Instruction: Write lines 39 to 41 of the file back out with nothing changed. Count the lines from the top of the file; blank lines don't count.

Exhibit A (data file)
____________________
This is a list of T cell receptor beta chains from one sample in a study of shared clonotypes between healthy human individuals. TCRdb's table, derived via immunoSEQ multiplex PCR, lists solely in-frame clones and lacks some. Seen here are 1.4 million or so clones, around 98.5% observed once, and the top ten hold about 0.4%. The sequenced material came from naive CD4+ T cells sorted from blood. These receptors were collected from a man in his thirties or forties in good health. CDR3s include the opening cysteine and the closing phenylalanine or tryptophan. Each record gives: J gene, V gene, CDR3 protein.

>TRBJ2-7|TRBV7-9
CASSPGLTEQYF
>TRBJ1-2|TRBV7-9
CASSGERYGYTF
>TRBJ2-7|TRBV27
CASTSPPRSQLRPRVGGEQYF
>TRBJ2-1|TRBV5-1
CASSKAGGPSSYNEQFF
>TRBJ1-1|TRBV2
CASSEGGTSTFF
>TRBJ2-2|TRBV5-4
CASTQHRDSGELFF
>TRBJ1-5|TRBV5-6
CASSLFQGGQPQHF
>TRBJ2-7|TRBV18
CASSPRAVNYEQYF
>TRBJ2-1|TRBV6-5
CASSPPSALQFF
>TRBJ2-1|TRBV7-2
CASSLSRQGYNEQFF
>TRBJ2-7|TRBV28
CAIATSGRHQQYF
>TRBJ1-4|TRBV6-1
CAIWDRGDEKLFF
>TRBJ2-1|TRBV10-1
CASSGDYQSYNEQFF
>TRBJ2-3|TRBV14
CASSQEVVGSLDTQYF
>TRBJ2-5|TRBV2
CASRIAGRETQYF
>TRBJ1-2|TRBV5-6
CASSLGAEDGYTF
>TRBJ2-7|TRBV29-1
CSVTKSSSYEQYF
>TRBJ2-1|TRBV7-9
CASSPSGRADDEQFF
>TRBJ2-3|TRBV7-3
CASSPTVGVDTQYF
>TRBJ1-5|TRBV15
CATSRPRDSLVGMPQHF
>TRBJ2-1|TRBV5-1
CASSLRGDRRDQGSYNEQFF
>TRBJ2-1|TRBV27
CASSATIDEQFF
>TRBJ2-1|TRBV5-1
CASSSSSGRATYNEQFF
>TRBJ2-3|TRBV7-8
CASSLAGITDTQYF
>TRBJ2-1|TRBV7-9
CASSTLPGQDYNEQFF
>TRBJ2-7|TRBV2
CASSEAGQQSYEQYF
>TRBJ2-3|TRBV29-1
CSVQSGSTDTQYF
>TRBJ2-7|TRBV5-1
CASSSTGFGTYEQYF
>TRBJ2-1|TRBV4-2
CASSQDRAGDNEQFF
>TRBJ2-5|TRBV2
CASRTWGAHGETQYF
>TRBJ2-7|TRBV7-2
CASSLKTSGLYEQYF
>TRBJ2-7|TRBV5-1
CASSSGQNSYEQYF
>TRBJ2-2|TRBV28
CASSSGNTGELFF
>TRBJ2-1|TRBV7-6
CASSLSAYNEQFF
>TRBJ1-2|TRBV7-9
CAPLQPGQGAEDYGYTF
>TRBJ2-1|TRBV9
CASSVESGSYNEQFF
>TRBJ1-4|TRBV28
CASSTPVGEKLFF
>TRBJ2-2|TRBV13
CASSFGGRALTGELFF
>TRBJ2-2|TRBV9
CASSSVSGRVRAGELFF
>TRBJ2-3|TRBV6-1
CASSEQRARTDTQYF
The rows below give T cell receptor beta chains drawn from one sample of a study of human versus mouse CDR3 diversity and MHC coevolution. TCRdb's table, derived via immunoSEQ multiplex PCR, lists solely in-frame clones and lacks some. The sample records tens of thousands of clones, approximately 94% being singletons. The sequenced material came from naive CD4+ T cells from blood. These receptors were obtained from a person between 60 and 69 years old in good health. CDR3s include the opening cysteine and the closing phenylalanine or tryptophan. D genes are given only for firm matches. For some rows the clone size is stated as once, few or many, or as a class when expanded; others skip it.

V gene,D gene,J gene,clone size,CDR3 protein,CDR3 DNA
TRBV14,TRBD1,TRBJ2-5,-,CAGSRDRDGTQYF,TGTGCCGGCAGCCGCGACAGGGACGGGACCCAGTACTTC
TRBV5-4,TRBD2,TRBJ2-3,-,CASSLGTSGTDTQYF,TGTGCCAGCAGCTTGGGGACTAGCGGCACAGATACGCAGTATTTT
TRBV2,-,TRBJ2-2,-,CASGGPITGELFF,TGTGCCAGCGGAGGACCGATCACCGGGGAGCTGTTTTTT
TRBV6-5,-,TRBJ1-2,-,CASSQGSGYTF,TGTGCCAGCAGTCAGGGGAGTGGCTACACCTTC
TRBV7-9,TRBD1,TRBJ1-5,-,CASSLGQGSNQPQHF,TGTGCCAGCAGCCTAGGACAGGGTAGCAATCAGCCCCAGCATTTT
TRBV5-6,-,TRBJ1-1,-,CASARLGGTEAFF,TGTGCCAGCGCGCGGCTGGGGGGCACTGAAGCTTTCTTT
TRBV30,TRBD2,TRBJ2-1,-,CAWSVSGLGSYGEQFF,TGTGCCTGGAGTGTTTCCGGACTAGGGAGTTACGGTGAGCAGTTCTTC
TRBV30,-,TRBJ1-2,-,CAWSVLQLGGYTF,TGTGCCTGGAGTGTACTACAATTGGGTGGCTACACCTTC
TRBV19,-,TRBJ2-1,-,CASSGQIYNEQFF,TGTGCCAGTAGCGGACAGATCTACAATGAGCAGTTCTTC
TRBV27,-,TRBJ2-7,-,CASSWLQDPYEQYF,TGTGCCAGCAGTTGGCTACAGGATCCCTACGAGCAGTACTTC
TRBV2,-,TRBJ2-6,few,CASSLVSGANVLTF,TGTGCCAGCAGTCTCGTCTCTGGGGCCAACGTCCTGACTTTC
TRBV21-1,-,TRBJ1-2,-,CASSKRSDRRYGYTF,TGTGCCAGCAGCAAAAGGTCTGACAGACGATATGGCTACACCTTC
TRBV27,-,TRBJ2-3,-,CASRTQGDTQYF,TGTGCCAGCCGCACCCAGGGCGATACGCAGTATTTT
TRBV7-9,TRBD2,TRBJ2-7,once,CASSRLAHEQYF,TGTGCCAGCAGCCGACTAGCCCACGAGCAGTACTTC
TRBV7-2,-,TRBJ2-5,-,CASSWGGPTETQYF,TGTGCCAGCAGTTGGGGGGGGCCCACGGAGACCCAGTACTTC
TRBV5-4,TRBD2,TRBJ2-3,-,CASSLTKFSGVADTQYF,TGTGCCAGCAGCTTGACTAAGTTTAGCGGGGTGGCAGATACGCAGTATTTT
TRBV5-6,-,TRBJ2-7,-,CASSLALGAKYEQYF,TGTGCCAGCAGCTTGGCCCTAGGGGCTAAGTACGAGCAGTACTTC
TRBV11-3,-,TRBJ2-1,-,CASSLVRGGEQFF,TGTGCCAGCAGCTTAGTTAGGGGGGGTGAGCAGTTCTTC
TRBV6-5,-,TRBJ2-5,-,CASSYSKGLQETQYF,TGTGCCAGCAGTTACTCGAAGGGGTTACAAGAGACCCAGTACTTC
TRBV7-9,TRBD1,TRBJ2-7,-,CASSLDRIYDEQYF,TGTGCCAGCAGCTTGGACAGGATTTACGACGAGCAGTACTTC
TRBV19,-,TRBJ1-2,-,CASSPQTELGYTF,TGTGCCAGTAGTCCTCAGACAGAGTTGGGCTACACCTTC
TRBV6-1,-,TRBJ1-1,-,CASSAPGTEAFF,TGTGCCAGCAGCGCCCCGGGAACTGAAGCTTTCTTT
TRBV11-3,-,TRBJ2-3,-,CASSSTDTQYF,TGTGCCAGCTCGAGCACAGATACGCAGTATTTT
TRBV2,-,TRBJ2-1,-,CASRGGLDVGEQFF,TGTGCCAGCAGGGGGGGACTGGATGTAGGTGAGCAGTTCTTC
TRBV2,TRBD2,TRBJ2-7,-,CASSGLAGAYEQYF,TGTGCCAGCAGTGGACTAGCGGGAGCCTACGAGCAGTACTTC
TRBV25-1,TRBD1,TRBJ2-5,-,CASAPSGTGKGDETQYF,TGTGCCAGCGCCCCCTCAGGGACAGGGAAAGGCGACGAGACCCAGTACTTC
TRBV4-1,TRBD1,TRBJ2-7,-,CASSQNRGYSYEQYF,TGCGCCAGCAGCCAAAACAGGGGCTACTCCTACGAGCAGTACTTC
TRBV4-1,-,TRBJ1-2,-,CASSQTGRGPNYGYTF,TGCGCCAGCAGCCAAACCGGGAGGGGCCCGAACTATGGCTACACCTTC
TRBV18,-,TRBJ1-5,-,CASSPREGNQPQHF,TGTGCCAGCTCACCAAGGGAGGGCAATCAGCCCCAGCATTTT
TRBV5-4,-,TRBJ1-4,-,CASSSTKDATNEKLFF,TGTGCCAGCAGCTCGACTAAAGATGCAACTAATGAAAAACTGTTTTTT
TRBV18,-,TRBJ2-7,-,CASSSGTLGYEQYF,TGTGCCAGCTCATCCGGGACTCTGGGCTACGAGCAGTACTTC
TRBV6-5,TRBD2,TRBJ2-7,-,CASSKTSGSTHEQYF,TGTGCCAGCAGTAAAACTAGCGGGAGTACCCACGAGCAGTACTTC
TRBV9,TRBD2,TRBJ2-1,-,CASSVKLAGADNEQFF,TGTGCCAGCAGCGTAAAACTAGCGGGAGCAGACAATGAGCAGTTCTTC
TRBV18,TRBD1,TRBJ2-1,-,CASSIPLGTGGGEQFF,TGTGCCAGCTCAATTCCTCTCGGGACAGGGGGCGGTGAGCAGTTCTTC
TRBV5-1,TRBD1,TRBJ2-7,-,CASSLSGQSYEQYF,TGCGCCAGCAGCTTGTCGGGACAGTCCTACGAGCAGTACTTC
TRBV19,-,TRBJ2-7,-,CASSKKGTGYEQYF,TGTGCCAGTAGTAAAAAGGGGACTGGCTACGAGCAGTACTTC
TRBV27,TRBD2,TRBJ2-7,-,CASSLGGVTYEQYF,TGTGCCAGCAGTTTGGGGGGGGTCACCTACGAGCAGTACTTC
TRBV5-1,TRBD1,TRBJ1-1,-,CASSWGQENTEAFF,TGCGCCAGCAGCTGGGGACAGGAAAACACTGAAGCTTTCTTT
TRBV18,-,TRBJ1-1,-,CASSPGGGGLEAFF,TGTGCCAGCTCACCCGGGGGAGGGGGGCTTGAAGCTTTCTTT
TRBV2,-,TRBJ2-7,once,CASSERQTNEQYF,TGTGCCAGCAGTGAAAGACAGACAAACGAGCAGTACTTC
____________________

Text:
CASSPTVGVDTQYF
>TRBJ1-5|TRBV15
CATSRPRDSLVGMPQHF